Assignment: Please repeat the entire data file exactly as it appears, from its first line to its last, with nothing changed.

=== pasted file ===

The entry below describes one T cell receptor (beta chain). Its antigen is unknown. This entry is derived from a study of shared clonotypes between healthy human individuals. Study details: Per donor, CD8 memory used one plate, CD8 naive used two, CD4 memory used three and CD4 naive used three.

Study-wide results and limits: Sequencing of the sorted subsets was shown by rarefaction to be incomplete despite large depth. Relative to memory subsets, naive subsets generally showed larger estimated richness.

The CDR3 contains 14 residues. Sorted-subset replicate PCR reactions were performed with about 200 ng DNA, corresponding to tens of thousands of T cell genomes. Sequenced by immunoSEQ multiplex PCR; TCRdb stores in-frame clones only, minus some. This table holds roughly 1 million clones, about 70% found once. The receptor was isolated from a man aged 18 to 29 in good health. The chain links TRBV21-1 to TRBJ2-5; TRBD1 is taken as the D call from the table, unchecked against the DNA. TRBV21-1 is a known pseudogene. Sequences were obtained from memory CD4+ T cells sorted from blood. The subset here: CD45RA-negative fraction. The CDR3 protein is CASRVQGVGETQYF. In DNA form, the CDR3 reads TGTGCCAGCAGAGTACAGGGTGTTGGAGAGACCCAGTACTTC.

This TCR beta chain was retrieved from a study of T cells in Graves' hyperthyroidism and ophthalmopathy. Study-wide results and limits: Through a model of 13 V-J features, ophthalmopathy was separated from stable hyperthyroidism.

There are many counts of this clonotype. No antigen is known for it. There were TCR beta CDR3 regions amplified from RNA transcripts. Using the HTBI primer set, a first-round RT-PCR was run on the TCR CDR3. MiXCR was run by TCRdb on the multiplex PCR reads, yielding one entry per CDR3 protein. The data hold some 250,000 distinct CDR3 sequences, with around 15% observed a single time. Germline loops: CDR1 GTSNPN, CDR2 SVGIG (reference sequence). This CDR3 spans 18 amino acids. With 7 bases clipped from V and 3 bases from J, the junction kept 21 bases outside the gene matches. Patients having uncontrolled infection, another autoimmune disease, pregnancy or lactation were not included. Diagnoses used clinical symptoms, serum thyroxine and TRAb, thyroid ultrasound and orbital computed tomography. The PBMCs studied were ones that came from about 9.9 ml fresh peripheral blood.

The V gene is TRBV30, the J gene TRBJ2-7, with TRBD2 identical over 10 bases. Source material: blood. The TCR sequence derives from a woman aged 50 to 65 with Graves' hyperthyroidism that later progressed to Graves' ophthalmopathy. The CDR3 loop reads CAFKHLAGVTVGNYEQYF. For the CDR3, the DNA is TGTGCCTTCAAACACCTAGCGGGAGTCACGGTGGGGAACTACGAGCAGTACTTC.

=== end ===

The entry below describes one T cell receptor (beta chain). Its antigen is unknown. This entry is derived from a study of shared clonotypes between healthy human individuals. Study details: Per donor, CD8 memory used one plate, CD8 naive used two, CD4 memory used three and CD4 naive used three.

Study-wide results and limits: Sequencing of the sorted subsets was shown by rarefaction to be incomplete despite large depth. Relative to memory subsets, naive subsets generally showed larger estimated richness.

The CDR3 contains 14 residues. Sorted-subset replicate PCR reactions were performed with about 200 ng DNA, corresponding to tens of thousands of T cell genomes. Sequenced by immunoSEQ multiplex PCR; TCRdb stores in-frame clones only, minus some. This table holds roughly 1 million clones, about 70% found once. The receptor was isolated from a man aged 18 to 29 in good health. The chain links TRBV21-1 to TRBJ2-5; TRBD1 is taken as the D call from the table, unchecked against the DNA. TRBV21-1 is a known pseudogene. Sequences were obtained from memory CD4+ T cells sorted from blood. The subset here: CD45RA-negative fraction. The CDR3 protein is CASRVQGVGETQYF. In DNA form, the CDR3 reads TGTGCCAGCAGAGTACAGGGTGTTGGAGAGACCCAGTACTTC.

This TCR beta chain was retrieved from a study of T cells in Graves' hyperthyroidism and ophthalmopathy. Study-wide results and limits: Through a model of 13 V-J features, ophthalmopathy was separated from stable hyperthyroidism.

There are many counts of this clonotype. No antigen is known for it. There were TCR beta CDR3 regions amplified from RNA transcripts. Using the HTBI primer set, a first-round RT-PCR was run on the TCR CDR3. MiXCR was run by TCRdb on the multiplex PCR reads, yielding one entry per CDR3 protein. The data hold some 250,000 distinct CDR3 sequences, with around 15% observed a single time. Germline loops: CDR1 GTSNPN, CDR2 SVGIG (reference sequence). This CDR3 spans 18 amino acids. With 7 bases clipped from V and 3 bases from J, the junction kept 21 bases outside the gene matches. Patients having uncontrolled infection, another autoimmune disease, pregnancy or lactation were not included. Diagnoses used clinical symptoms, serum thyroxine and TRAb, thyroid ultrasound and orbital computed tomography. The PBMCs studied were ones that came from about 9.9 ml fresh peripheral blood.

The V gene is TRBV30, the J gene TRBJ2-7, with TRBD2 identical over 10 bases. Source material: blood. The TCR sequence derives from a woman aged 50 to 65 with Graves' hyperthyroidism that later progressed to Graves' ophthalmopathy. The CDR3 loop reads CAFKHLAGVTVGNYEQYF. For the CDR3, the DNA is TGTGCCTTCAAACACCTAGCGGGAGTCACGGTGGGGAACTACGAGCAGTACTTC.